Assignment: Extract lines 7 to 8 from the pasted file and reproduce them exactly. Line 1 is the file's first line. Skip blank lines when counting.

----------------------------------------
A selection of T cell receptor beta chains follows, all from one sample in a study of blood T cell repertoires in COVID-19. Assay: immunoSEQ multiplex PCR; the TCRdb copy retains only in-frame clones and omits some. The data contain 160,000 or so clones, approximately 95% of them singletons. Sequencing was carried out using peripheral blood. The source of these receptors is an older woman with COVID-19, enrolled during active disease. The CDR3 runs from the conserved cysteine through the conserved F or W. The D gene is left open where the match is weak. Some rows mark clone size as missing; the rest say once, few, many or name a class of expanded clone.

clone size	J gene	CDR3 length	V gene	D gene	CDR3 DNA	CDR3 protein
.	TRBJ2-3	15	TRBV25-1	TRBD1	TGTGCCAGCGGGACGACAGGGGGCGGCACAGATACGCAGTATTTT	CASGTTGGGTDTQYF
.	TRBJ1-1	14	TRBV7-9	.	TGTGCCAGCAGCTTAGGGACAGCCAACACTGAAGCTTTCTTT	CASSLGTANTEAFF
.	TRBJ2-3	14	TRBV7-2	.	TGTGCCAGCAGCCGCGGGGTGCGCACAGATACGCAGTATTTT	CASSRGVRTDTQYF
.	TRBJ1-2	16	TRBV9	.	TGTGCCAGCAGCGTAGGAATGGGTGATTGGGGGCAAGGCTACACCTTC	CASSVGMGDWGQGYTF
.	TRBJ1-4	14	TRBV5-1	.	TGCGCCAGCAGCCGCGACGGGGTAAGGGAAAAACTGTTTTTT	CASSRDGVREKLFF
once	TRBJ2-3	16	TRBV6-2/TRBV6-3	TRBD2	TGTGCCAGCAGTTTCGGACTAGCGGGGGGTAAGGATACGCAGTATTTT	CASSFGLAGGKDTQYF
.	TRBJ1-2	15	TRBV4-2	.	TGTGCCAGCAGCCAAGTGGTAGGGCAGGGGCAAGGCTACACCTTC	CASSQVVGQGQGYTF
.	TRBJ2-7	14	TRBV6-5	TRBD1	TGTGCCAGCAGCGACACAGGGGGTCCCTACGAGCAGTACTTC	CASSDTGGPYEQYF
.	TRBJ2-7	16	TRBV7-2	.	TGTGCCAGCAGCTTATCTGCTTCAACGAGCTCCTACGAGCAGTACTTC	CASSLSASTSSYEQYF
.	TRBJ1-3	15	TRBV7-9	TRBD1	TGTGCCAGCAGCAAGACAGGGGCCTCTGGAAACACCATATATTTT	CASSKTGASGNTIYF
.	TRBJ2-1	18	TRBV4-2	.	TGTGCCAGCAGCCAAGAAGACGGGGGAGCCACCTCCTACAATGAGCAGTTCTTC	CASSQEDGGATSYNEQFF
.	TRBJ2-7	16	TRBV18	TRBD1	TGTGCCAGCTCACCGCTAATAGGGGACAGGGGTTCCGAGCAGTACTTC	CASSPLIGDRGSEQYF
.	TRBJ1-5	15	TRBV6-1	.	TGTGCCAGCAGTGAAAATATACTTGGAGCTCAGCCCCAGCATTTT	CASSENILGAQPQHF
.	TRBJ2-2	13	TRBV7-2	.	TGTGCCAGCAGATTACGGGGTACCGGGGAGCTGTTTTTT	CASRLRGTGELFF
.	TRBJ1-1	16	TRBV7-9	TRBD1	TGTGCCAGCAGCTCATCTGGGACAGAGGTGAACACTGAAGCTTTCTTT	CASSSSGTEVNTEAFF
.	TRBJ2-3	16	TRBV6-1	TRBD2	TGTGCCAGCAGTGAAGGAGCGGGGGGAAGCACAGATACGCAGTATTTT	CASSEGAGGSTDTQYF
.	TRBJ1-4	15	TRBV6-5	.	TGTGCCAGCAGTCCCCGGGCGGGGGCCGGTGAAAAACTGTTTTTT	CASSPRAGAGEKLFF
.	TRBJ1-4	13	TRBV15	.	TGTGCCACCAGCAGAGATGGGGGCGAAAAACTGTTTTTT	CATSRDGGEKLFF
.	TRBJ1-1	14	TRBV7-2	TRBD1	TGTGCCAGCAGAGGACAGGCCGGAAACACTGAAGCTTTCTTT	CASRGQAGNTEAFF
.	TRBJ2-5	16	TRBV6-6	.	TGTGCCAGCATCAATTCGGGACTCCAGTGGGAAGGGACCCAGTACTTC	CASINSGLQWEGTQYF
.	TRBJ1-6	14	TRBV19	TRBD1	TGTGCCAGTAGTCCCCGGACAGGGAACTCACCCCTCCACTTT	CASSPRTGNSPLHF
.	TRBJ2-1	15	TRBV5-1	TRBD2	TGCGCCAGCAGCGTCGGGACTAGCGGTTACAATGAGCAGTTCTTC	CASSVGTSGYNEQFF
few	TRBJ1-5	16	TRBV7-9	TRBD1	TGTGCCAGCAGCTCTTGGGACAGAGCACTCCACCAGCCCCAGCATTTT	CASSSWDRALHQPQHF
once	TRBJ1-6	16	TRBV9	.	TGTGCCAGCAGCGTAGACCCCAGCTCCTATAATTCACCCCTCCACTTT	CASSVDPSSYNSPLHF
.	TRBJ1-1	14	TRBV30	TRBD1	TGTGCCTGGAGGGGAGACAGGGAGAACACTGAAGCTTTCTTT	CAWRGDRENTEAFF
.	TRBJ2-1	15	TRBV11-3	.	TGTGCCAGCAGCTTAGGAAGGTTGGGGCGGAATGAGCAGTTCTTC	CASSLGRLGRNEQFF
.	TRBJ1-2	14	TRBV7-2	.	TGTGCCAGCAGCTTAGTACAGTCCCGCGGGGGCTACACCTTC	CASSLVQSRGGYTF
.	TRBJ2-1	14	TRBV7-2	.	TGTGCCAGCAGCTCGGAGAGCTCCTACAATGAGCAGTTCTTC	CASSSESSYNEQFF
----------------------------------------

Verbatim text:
.	TRBJ1-4	14	TRBV5-1	.	TGCGCCAGCAGCCGCGACGGGGTAAGGGAAAAACTGTTTTTT	CASSRDGVREKLFF
once	TRBJ2-3	16	TRBV6-2/TRBV6-3	TRBD2	TGTGCCAGCAGTTTCGGACTAGCGGGGGGTAAGGATACGCAGTATTTT	CASSFGLAGGKDTQYF